© Mikael Buck / Sony
Buck used a Sony Alpha 7R II, a 90mm macro lens and filter to take stunning images of bugs including ladybirds, house spiders and the common woodlouse.
Vanessa Amaral-Rogers, conservation campaigns officer at charity Buglife, said: ‘Bugs and insects are often considered vermin or pests and are not recognised for the hugely important ecological role they play.
‘Sony’s ‘Hidden World of Bugs and Insects’ photo series allows us to get up close and personal with the almost alien faces that can’t be seen by the naked eye.
‘The amazing detail that is captured in the picture series reveals how magnificent and beautiful these common bugs and insects truly are, instead of simply seeing them as creepy-crawlies.’
A Sony spokesperson said: ‘The camera’s incredibly high resolution capabilities, paired with the macro lens’s exceptionally high sharpness highlight the intricacies and complexities of the tiny denizens of our houses and flats, revealing an almost “alien” look to the insects.’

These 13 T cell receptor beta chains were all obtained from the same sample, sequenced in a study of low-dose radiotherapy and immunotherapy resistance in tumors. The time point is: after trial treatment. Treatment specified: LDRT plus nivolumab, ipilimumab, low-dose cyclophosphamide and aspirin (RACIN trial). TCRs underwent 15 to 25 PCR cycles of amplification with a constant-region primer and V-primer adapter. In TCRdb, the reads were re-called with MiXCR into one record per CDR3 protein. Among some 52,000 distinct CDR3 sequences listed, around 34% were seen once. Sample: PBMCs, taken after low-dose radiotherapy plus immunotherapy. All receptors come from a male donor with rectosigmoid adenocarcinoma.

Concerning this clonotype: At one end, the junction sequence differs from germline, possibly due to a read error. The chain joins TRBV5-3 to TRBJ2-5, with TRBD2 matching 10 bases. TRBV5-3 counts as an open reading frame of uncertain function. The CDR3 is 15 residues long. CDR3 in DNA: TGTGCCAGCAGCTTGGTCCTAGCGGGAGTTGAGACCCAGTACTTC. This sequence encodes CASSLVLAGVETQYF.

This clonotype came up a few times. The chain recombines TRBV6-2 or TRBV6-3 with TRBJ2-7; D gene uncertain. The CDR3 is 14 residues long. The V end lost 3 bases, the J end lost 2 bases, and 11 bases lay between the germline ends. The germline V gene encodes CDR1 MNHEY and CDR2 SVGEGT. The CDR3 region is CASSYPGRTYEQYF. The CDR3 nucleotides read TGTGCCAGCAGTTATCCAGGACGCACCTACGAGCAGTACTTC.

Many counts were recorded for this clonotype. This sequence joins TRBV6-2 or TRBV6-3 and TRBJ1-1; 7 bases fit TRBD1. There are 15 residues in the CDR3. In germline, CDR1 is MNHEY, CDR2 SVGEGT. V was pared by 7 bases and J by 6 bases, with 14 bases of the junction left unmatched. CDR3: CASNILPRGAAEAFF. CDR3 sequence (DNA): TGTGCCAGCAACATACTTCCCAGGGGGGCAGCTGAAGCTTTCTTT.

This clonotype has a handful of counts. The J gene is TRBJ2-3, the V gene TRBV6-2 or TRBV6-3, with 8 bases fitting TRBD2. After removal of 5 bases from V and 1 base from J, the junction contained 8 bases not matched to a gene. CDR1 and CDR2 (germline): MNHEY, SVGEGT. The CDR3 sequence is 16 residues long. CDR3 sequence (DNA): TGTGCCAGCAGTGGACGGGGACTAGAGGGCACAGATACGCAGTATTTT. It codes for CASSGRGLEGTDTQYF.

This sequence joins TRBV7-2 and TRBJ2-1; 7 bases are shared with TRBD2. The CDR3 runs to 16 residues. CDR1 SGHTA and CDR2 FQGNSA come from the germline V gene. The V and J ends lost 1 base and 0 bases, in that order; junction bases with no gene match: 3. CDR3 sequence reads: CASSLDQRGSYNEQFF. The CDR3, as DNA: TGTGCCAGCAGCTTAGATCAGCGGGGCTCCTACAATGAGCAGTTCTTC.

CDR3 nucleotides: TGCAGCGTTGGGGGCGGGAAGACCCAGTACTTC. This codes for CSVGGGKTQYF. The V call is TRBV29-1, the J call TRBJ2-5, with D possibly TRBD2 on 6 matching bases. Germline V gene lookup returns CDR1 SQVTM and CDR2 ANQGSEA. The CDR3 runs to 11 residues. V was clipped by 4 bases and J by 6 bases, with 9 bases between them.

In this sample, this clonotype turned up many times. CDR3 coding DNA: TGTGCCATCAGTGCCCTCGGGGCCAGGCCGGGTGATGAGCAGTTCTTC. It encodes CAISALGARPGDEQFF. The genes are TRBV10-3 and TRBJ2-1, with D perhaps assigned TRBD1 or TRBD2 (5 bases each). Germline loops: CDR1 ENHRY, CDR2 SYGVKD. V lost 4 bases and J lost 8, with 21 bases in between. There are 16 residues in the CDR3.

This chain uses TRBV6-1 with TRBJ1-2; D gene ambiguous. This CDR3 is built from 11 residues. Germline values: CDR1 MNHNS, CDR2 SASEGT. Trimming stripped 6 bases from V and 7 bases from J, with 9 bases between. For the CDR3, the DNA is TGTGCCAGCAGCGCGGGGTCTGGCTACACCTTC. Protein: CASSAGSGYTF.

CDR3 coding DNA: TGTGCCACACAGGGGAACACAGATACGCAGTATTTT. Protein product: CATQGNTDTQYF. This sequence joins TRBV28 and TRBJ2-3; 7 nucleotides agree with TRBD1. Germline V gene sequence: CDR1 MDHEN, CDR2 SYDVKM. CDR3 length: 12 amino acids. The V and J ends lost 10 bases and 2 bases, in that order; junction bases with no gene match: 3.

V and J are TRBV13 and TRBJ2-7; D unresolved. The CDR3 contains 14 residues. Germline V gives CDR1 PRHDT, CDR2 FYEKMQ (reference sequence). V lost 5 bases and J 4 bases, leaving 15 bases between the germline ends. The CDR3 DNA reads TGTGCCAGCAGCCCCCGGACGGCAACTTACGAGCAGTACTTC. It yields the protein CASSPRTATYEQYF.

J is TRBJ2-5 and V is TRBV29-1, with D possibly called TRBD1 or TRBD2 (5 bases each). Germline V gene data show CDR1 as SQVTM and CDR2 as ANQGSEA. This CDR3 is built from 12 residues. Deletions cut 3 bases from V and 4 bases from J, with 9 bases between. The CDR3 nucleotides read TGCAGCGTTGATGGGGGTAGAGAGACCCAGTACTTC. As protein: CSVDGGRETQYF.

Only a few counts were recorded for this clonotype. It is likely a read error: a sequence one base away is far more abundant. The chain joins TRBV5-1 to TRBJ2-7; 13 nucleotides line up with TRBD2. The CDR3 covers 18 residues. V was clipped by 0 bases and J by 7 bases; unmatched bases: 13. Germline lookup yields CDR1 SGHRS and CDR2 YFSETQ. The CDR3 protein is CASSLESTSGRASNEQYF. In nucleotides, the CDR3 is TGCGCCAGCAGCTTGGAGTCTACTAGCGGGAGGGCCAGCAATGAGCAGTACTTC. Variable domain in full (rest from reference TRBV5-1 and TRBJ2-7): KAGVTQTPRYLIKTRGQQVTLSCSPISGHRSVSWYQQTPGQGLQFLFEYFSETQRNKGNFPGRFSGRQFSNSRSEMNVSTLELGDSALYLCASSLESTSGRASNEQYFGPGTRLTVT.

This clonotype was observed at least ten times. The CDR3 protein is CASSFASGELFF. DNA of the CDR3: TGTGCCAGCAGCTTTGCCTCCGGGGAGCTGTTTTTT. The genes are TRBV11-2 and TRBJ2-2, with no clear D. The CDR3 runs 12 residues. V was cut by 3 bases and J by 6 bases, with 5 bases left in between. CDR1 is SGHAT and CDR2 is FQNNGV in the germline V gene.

Amaral-Rogers added: ‘These fascinating creatures are some of the most common species found within our homes over the winter, and some of the most interesting.
‘The colder season can be a particularly tough on bugs and insects as they are reliant on the heat of the sun for their daily activity.
‘As a result, it’s not uncommon to see them moving indoors. Some can even be found hibernating in the quieter parts of the house like the attic or the porch. ‘For instance, ladybirds can often number in the thousands when they find spaces to hibernate in. These animals represent just a fragment of the amazing diversity that can be found all around us.’
Announced in June, the 42.4-million-pixel A7R II features what Sony billed as the world’s first back-illuminated 35mm (full-frame) CMOS imaging sensor.